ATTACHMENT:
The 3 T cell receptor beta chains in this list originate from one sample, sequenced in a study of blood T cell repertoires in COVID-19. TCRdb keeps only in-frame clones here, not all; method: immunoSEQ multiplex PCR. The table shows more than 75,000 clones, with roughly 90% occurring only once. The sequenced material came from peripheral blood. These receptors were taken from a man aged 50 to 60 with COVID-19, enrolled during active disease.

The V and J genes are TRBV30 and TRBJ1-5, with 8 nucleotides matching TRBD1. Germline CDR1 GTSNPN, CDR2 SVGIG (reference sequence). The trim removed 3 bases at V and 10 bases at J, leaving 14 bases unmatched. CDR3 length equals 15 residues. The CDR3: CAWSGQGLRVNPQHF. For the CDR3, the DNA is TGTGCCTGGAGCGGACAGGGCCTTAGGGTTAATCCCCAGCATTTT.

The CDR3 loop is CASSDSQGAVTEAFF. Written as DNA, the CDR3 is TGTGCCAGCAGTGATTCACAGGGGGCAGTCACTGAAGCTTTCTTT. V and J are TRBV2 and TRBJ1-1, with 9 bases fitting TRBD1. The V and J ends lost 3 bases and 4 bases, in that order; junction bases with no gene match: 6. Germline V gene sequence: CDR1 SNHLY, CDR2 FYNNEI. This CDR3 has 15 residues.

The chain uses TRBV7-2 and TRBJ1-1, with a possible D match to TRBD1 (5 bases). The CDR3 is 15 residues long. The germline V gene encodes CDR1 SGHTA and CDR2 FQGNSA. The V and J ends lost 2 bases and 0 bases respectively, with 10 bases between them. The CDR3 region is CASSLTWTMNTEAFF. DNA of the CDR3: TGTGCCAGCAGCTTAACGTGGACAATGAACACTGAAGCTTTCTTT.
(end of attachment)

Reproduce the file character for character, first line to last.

The 3 T cell receptor beta chains in this list originate from one sample, sequenced in a study of blood T cell repertoires in COVID-19. TCRdb keeps only in-frame clones here, not all; method: immunoSEQ multiplex PCR. The table shows more than 75,000 clones, with roughly 90% occurring only once. The sequenced material came from peripheral blood. These receptors were taken from a man aged 50 to 60 with COVID-19, enrolled during active disease.

The V and J genes are TRBV30 and TRBJ1-5, with 8 nucleotides matching TRBD1. Germline CDR1 GTSNPN, CDR2 SVGIG (reference sequence). The trim removed 3 bases at V and 10 bases at J, leaving 14 bases unmatched. CDR3 length equals 15 residues. The CDR3: CAWSGQGLRVNPQHF. For the CDR3, the DNA is TGTGCCTGGAGCGGACAGGGCCTTAGGGTTAATCCCCAGCATTTT.

The CDR3 loop is CASSDSQGAVTEAFF. Written as DNA, the CDR3 is TGTGCCAGCAGTGATTCACAGGGGGCAGTCACTGAAGCTTTCTTT. V and J are TRBV2 and TRBJ1-1, with 9 bases fitting TRBD1. The V and J ends lost 3 bases and 4 bases, in that order; junction bases with no gene match: 6. Germline V gene sequence: CDR1 SNHLY, CDR2 FYNNEI. This CDR3 has 15 residues.

The chain uses TRBV7-2 and TRBJ1-1, with a possible D match to TRBD1 (5 bases). The CDR3 is 15 residues long. The germline V gene encodes CDR1 SGHTA and CDR2 FQGNSA. The V and J ends lost 2 bases and 0 bases respectively, with 10 bases between them. The CDR3 region is CASSLTWTMNTEAFF. DNA of the CDR3: TGTGCCAGCAGCTTAACGTGGACAATGAACACTGAAGCTTTCTTT.